Herdy’s latest Herdy Fund project is the sponsorship of a trail blazing initiative to help protect and preserve the Lake District’s iconic Herdwick sheep breed. The Herdwick Heritage Gene Bank, funded by Herdy, gets underway this autumn.

The Herdwick Sheep Breeders’ Association will be working with Newton Rigg College to complete the breed’s gene bank, which was started during the 2001 Foot and Mouth epidemic by The Sheep Trust. The new initiative will help to ensure the long term protection and survival of the breed and is particularly appropriate as this is the HSBA’s centenary year.

Six pure bred ewes from fell farms across the county have been brought to Sewborwens Farm at Newton Rigg College where their embryos will be collected under a closely monitored 8 week programme. These will then be frozen and stored in The Sheep Trust Heritage Gene Bank Archive along with fertilised eggs and semen collected by the charity 15 years ago. At the end of the 8 week project, the sheep will be returned to their farms to continue as before.

herdwick gene bank

The project will give Newton Rigg College students valuable experience, working on an exciting and significant live project which could be of benefit to their own flocks in years to come.

Amanda Carson, Secretary of the Herdwick Sheep Breeders' Association explained: The importance of this initiative cannot be over-estimated as we work to extend the Herdwick Gene Bank with good examples of the breed from proper fell going sheep. Our aim is to ensure the protection of the breed should a future catastrophe occur, such as Foot & Mouth, where numbers are either reduced or wiped out. Although there are Herdwicks elsewhere in the country, these sheep are locally adapted to the breed’s home county and represent the most characteristic fell type”.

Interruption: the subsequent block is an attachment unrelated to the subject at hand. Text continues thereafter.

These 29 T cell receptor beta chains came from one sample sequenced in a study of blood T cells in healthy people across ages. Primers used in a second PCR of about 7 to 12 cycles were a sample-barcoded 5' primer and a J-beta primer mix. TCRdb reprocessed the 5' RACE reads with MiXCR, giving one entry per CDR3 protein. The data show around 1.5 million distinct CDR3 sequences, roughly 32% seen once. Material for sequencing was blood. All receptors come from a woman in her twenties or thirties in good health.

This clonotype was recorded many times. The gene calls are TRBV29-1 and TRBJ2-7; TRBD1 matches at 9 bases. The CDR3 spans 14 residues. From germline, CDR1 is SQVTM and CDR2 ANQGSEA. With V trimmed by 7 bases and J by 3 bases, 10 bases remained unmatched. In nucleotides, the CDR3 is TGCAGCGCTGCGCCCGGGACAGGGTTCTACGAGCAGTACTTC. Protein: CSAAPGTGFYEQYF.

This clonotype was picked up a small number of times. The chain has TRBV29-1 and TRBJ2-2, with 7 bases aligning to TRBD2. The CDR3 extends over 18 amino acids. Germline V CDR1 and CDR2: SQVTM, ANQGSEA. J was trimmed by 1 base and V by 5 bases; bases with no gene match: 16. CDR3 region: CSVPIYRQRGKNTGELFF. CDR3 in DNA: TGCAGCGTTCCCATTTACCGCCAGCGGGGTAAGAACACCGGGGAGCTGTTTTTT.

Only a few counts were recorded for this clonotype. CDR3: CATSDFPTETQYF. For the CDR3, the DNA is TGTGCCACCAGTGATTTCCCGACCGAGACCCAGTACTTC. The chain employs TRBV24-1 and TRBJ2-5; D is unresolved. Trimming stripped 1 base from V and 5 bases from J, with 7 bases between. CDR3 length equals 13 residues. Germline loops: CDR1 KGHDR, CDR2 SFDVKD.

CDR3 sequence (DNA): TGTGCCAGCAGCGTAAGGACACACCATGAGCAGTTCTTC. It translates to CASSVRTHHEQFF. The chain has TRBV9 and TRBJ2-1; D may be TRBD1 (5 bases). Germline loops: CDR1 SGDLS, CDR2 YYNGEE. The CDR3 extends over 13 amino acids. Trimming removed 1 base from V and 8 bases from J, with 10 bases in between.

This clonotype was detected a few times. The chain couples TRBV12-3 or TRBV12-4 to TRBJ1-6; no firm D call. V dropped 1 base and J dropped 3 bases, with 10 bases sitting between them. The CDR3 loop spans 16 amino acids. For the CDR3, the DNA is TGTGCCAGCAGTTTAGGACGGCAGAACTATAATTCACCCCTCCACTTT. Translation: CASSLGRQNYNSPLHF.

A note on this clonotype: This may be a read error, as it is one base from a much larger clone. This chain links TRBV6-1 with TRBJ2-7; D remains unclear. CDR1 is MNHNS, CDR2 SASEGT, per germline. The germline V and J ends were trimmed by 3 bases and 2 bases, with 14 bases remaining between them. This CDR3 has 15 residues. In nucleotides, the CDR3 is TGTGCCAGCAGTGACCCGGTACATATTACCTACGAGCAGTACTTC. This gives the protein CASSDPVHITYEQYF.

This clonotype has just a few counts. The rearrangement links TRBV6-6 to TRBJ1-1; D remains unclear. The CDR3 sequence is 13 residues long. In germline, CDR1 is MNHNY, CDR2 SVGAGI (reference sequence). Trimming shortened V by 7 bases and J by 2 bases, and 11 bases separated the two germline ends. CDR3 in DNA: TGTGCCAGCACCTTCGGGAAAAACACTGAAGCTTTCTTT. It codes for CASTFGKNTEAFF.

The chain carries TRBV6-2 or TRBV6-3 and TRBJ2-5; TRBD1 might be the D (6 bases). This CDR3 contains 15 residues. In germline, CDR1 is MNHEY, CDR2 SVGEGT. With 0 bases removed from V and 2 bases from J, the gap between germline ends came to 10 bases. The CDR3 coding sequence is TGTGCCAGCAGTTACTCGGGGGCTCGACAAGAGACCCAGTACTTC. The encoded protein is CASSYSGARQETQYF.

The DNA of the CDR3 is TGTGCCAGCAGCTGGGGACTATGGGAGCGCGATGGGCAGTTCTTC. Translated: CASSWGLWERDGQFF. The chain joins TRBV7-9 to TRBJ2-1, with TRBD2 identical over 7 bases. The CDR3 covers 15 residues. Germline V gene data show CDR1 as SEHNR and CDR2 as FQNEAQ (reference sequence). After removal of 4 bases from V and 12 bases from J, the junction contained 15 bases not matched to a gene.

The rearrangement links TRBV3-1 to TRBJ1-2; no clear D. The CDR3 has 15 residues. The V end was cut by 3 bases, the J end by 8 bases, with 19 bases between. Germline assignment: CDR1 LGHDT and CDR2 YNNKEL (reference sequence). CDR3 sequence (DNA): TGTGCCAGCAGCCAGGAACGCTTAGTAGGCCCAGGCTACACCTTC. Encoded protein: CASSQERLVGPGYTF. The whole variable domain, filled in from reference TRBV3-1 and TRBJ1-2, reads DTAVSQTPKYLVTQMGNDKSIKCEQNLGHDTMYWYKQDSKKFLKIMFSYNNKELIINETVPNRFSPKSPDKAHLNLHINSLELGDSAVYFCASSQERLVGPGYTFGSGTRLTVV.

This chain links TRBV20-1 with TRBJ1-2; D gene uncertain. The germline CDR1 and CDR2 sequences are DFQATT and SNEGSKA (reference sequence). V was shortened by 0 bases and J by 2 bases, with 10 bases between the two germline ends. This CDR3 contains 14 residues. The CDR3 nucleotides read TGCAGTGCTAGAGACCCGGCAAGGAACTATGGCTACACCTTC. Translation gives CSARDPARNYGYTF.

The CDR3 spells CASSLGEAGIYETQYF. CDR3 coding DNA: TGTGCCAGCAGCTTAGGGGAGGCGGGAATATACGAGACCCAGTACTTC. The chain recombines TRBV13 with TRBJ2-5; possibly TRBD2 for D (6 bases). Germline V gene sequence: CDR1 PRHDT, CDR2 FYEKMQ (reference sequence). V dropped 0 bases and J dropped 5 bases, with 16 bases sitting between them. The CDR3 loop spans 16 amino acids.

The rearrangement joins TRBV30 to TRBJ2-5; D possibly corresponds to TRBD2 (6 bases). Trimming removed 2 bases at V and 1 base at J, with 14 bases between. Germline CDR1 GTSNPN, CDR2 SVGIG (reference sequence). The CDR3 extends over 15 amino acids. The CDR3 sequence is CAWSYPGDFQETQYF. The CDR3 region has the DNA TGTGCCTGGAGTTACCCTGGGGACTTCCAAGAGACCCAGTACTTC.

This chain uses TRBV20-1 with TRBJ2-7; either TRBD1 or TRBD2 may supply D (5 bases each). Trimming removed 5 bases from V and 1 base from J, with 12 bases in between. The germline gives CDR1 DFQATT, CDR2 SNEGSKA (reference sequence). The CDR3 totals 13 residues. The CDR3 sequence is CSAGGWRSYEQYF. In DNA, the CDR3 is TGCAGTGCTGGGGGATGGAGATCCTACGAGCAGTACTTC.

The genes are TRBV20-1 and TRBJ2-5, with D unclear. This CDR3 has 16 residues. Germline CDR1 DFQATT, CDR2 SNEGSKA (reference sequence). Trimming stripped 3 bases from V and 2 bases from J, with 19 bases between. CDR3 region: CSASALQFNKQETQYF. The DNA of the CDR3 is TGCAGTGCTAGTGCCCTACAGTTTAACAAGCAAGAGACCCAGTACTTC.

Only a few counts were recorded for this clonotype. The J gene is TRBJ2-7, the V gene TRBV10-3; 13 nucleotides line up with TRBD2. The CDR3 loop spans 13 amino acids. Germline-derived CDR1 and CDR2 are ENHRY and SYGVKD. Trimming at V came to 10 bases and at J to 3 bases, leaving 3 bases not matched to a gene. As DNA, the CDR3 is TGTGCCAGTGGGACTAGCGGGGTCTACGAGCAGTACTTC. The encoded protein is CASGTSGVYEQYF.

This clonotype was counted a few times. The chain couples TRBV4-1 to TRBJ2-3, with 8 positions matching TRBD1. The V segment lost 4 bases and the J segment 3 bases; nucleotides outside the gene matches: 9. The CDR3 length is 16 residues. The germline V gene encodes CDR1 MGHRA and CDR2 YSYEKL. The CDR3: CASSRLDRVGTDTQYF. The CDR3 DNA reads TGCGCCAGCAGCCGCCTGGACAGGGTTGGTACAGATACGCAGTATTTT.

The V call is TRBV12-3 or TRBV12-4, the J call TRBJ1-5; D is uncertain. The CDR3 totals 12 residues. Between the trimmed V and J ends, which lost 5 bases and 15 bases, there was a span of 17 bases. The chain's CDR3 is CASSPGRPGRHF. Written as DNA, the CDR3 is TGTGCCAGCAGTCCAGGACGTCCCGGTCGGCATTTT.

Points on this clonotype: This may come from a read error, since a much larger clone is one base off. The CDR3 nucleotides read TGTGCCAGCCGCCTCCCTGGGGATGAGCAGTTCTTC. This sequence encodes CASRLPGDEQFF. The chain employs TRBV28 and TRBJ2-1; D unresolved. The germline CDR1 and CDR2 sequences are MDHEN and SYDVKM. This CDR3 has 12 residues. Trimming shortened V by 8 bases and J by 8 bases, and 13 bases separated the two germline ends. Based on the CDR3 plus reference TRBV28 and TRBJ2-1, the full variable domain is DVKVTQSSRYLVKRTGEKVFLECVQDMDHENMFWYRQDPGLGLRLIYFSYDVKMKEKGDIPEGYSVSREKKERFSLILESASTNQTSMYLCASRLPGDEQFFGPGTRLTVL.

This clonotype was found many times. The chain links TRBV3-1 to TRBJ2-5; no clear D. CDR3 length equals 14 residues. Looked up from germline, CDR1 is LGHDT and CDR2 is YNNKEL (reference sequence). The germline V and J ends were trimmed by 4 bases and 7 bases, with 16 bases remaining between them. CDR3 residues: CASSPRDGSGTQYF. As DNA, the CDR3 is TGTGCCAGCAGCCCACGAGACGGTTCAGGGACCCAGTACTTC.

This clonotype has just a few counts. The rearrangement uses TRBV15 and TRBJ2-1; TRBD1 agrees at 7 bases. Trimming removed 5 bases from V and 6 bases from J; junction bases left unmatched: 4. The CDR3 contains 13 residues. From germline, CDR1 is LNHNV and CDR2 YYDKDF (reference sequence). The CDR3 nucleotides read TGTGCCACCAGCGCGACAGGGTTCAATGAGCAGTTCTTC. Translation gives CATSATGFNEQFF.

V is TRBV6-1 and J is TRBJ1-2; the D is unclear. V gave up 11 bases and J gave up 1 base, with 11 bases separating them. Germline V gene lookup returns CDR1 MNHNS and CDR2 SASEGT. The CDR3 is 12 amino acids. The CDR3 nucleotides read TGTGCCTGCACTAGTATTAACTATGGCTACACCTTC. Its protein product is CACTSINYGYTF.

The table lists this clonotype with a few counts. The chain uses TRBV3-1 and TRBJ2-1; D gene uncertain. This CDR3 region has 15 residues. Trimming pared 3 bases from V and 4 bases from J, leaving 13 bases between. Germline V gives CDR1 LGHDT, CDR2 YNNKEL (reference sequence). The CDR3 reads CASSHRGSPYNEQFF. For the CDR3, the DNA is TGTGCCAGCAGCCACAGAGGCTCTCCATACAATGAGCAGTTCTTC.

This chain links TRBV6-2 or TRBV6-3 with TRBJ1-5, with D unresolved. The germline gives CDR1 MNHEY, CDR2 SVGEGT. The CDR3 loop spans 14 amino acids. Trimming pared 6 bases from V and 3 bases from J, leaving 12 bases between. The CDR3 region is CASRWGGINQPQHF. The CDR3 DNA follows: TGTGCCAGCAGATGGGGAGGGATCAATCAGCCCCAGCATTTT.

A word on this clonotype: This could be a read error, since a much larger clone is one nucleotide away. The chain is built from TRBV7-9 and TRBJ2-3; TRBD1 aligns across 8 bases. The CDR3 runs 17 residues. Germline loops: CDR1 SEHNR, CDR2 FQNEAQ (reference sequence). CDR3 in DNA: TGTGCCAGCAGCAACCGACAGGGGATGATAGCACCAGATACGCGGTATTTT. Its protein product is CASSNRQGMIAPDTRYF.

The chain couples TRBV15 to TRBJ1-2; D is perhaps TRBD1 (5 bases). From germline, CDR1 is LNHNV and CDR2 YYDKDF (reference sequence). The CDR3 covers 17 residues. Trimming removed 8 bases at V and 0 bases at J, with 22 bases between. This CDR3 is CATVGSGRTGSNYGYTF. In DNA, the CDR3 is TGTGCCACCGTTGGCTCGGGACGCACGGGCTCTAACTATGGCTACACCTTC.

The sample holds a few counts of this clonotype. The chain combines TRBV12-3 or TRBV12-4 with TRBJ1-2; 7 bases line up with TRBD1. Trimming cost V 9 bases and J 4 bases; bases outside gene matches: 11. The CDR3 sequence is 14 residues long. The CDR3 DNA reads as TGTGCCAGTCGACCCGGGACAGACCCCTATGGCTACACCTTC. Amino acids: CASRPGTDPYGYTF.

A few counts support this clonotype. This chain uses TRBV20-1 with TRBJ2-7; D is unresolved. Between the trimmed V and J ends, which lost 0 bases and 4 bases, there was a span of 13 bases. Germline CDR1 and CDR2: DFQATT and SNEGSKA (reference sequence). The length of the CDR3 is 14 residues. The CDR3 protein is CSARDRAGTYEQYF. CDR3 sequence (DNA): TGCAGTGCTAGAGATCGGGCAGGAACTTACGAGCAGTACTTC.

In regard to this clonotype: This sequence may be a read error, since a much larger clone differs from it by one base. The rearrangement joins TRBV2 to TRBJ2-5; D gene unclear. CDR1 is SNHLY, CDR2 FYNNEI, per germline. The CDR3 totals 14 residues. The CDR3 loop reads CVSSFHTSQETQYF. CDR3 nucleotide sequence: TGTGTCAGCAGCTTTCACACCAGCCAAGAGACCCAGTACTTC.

Whilst Herdwick numbers are currently not under threat – there are about 50,000 in the UK, the Herdwick Heritage Gene Bank Project is an insurance to ensure the breed's longevity and protection.

“It is hoped that this project will encourage new gene banks to be established for additional sheep breeds as a much wider national insurance policy to protect the UK’s farm animal genetic resources,” said Ms Carson.

Spencer Hannah, co-founder of The Herdy Company said: “It’s a volatile, complex and unpredictable world nowadays. Future security and prosperity for rural regions of the UK needs everyone to understand that we’re all in this together – whatever your purpose in life. We started the Herdy Fund at the same time we set up The Herdy Company in 2007, for the purpose of supporting sustainable rural community through cross sector collaboration, sponsorship and knowledge share. We are very proud to support this critically important project.”

As students begin the academic year, Matt Bagley, Head of Agriculture commented on the significance of the project for the college: “This is a wonderful opportunity for our students to not only learn more about this breed but to participate in a live project of immense significance. They will be involved in the animal husbandry as well as assisting in some of the more technical aspects of the programme which will provide valuable knowledge and experience.”

Professor Dianna Bowles, Chair of The Sheep Trust added: “This new project is great news for the Herdwick breed that holds such useful biodiversity for mainstream farming yet is under such major threat. We have supported the Heritage Gene Bank since our charity started and we are now guaranteeing its on-going costs until 2021 – 20 years in total. It is a pleasure to work with our three Cumbrian partners to help ensure the project’s success for the Herdwicks.”